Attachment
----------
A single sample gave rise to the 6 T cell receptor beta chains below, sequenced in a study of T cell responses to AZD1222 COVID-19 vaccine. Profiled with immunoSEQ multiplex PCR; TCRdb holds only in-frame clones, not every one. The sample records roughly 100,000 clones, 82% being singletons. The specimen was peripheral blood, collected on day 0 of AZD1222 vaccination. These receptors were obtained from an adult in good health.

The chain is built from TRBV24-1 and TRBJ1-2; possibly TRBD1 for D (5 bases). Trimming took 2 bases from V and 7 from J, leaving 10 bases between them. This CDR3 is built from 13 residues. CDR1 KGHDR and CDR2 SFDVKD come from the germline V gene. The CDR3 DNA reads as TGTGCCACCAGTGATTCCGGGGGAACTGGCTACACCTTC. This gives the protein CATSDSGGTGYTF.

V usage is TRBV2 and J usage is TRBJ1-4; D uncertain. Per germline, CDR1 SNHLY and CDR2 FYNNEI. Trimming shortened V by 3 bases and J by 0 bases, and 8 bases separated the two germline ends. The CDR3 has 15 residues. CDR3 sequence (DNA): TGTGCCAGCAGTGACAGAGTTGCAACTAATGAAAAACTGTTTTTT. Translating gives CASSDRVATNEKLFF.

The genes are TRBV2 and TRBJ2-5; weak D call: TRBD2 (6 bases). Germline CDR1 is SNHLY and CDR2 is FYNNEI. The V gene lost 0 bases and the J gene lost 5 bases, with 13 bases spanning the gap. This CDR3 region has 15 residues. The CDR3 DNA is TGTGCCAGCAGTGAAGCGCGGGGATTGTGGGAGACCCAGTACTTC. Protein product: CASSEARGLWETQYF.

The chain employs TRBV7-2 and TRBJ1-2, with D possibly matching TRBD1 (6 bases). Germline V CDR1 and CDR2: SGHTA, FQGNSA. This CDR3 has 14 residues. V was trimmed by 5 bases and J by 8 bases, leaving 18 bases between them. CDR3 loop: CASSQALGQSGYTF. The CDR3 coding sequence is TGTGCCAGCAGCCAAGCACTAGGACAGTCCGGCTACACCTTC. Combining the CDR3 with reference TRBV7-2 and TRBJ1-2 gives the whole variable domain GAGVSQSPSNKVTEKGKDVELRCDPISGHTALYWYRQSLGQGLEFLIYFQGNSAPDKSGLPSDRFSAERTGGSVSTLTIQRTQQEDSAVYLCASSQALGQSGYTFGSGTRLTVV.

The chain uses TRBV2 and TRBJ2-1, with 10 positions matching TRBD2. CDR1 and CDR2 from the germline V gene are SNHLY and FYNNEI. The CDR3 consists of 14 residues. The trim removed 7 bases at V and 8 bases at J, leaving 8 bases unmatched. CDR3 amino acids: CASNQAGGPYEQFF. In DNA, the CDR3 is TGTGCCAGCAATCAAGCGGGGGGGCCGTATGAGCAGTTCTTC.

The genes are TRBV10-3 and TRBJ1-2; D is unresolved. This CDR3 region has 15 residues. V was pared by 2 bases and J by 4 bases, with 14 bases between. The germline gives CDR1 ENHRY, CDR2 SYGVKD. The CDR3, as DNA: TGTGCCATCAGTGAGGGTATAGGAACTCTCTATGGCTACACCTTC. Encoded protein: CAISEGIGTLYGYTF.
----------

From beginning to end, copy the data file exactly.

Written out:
A single sample gave rise to the 6 T cell receptor beta chains below, sequenced in a study of T cell responses to AZD1222 COVID-19 vaccine. Profiled with immunoSEQ multiplex PCR; TCRdb holds only in-frame clones, not every one. The sample records roughly 100,000 clones, 82% being singletons. The specimen was peripheral blood, collected on day 0 of AZD1222 vaccination. These receptors were obtained from an adult in good health.

The chain is built from TRBV24-1 and TRBJ1-2; possibly TRBD1 for D (5 bases). Trimming took 2 bases from V and 7 from J, leaving 10 bases between them. This CDR3 is built from 13 residues. CDR1 KGHDR and CDR2 SFDVKD come from the germline V gene. The CDR3 DNA reads as TGTGCCACCAGTGATTCCGGGGGAACTGGCTACACCTTC. This gives the protein CATSDSGGTGYTF.

V usage is TRBV2 and J usage is TRBJ1-4; D uncertain. Per germline, CDR1 SNHLY and CDR2 FYNNEI. Trimming shortened V by 3 bases and J by 0 bases, and 8 bases separated the two germline ends. The CDR3 has 15 residues. CDR3 sequence (DNA): TGTGCCAGCAGTGACAGAGTTGCAACTAATGAAAAACTGTTTTTT. Translating gives CASSDRVATNEKLFF.

The genes are TRBV2 and TRBJ2-5; weak D call: TRBD2 (6 bases). Germline CDR1 is SNHLY and CDR2 is FYNNEI. The V gene lost 0 bases and the J gene lost 5 bases, with 13 bases spanning the gap. This CDR3 region has 15 residues. The CDR3 DNA is TGTGCCAGCAGTGAAGCGCGGGGATTGTGGGAGACCCAGTACTTC. Protein product: CASSEARGLWETQYF.

The chain employs TRBV7-2 and TRBJ1-2, with D possibly matching TRBD1 (6 bases). Germline V CDR1 and CDR2: SGHTA, FQGNSA. This CDR3 has 14 residues. V was trimmed by 5 bases and J by 8 bases, leaving 18 bases between them. CDR3 loop: CASSQALGQSGYTF. The CDR3 coding sequence is TGTGCCAGCAGCCAAGCACTAGGACAGTCCGGCTACACCTTC. Combining the CDR3 with reference TRBV7-2 and TRBJ1-2 gives the whole variable domain GAGVSQSPSNKVTEKGKDVELRCDPISGHTALYWYRQSLGQGLEFLIYFQGNSAPDKSGLPSDRFSAERTGGSVSTLTIQRTQQEDSAVYLCASSQALGQSGYTFGSGTRLTVV.

The chain uses TRBV2 and TRBJ2-1, with 10 positions matching TRBD2. CDR1 and CDR2 from the germline V gene are SNHLY and FYNNEI. The CDR3 consists of 14 residues. The trim removed 7 bases at V and 8 bases at J, leaving 8 bases unmatched. CDR3 amino acids: CASNQAGGPYEQFF. In DNA, the CDR3 is TGTGCCAGCAATCAAGCGGGGGGGCCGTATGAGCAGTTCTTC.

The genes are TRBV10-3 and TRBJ1-2; D is unresolved. This CDR3 region has 15 residues. V was pared by 2 bases and J by 4 bases, with 14 bases between. The germline gives CDR1 ENHRY, CDR2 SYGVKD. The CDR3, as DNA: TGTGCCATCAGTGAGGGTATAGGAACTCTCTATGGCTACACCTTC. Encoded protein: CAISEGIGTLYGYTF.